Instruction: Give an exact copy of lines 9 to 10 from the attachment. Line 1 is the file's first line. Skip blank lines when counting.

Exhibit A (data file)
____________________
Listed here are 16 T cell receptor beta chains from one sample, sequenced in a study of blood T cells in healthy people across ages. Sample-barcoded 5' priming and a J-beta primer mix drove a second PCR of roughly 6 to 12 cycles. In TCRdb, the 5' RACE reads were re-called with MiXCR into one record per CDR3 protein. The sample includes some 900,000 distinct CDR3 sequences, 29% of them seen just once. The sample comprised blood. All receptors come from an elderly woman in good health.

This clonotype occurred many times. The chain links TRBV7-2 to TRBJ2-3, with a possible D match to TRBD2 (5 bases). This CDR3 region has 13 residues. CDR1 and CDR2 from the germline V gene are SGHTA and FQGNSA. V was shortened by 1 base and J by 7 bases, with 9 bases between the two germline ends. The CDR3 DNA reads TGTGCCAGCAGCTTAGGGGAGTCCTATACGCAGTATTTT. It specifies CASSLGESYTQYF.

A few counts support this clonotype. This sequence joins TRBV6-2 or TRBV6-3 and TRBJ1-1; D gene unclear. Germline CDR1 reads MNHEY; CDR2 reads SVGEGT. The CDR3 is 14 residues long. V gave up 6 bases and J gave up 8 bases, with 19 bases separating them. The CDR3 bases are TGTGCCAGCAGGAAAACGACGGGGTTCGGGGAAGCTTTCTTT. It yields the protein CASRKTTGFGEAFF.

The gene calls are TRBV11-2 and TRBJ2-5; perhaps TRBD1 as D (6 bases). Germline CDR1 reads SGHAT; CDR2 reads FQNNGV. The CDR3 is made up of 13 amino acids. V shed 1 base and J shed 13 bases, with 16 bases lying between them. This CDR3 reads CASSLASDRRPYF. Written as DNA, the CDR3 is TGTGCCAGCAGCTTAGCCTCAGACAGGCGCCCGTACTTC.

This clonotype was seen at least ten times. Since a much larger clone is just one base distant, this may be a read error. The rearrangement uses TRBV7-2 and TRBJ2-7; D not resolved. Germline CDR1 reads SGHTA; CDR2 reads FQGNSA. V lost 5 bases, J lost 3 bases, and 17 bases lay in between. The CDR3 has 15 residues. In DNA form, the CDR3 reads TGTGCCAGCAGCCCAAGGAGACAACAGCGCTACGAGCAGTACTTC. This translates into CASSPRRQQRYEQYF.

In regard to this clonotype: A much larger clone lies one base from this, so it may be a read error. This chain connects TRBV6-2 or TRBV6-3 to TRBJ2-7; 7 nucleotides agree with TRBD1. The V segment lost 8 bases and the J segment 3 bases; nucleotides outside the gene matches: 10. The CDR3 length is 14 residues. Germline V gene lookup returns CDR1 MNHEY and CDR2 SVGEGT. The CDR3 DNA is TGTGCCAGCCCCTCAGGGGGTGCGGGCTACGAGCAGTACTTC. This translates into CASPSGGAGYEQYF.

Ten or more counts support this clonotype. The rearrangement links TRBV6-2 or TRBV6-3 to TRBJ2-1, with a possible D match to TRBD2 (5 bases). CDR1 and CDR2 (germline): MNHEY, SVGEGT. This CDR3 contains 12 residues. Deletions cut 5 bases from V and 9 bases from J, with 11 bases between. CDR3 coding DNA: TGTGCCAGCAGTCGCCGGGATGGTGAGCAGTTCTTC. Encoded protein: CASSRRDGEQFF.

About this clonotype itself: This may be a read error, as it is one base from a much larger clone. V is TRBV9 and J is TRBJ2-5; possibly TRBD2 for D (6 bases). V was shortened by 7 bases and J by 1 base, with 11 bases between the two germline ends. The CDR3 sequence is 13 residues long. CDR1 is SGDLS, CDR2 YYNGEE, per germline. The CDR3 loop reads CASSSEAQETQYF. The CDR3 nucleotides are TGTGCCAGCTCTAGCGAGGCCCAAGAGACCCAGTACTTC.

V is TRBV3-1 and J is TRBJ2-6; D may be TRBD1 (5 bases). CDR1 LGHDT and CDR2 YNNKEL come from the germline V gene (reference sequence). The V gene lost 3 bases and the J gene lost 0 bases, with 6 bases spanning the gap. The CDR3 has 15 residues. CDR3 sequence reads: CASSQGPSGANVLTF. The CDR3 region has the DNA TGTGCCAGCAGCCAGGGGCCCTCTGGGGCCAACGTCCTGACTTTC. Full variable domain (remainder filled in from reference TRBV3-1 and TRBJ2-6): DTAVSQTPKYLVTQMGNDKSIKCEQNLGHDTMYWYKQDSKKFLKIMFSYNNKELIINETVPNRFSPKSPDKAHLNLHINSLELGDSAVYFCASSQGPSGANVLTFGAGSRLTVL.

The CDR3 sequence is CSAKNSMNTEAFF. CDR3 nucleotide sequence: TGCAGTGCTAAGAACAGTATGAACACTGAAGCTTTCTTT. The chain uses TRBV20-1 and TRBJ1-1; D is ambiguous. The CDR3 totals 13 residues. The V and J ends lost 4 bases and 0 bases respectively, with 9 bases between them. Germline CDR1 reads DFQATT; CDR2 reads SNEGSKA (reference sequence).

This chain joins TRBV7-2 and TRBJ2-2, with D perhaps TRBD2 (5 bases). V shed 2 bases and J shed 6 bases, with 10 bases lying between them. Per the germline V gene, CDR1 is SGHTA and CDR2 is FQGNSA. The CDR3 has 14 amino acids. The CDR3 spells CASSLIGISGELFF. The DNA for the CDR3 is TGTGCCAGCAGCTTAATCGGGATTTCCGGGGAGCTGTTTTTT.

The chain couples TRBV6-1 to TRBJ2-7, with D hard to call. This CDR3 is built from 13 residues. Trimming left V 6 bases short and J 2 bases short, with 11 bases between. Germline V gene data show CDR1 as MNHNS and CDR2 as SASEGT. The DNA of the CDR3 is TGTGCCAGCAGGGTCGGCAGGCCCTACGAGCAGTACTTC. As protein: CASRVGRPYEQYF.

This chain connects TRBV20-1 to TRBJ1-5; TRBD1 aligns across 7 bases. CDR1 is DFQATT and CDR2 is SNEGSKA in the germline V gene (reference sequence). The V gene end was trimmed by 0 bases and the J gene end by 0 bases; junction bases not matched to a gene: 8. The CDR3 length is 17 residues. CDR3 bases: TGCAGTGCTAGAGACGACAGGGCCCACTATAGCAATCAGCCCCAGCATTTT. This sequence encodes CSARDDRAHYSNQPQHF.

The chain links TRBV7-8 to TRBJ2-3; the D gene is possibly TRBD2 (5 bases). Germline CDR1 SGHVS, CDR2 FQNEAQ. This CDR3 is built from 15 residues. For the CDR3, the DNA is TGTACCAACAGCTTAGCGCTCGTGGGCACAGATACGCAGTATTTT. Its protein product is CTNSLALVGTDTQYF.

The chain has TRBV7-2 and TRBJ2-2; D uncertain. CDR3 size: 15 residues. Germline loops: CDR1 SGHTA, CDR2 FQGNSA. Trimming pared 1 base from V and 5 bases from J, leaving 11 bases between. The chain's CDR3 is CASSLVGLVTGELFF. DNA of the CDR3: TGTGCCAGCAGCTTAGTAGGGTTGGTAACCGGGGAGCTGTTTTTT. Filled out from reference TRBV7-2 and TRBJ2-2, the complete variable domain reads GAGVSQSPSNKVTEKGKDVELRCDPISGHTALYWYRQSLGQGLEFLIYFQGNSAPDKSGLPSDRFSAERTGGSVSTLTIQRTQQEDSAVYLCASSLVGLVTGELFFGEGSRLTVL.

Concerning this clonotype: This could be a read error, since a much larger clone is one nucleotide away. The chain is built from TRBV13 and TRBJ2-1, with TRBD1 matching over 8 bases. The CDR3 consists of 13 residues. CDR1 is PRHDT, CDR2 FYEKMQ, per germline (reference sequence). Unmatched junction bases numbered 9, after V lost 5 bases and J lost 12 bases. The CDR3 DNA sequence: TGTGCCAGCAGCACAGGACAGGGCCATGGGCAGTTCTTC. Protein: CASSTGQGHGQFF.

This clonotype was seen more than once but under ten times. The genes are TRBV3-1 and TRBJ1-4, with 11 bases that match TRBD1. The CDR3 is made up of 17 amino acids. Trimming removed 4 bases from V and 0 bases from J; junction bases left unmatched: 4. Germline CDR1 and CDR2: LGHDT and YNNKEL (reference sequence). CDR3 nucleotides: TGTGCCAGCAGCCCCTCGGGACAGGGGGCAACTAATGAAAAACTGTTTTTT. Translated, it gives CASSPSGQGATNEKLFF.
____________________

V is TRBV3-1 and J is TRBJ2-6; D may be TRBD1 (5 bases). CDR1 LGHDT and CDR2 YNNKEL come from the germline V gene (reference sequence). The V gene lost 3 bases and the J gene lost 0 bases, with 6 bases spanning the gap. The CDR3 has 15 residues. CDR3 sequence reads: CASSQGPSGANVLTF. The CDR3 region has the DNA TGTGCCAGCAGCCAGGGGCCCTCTGGGGCCAACGTCCTGACTTTC. Full variable domain (remainder filled in from reference TRBV3-1 and TRBJ2-6): DTAVSQTPKYLVTQMGNDKSIKCEQNLGHDTMYWYKQDSKKFLKIMFSYNNKELIINETVPNRFSPKSPDKAHLNLHINSLELGDSAVYFCASSQGPSGANVLTFGAGSRLTVL.

The CDR3 sequence is CSAKNSMNTEAFF. CDR3 nucleotide sequence: TGCAGTGCTAAGAACAGTATGAACACTGAAGCTTTCTTT. The chain uses TRBV20-1 and TRBJ1-1; D is ambiguous. The CDR3 totals 13 residues. The V and J ends lost 4 bases and 0 bases respectively, with 9 bases between them. Germline CDR1 reads DFQATT; CDR2 reads SNEGSKA (reference sequence).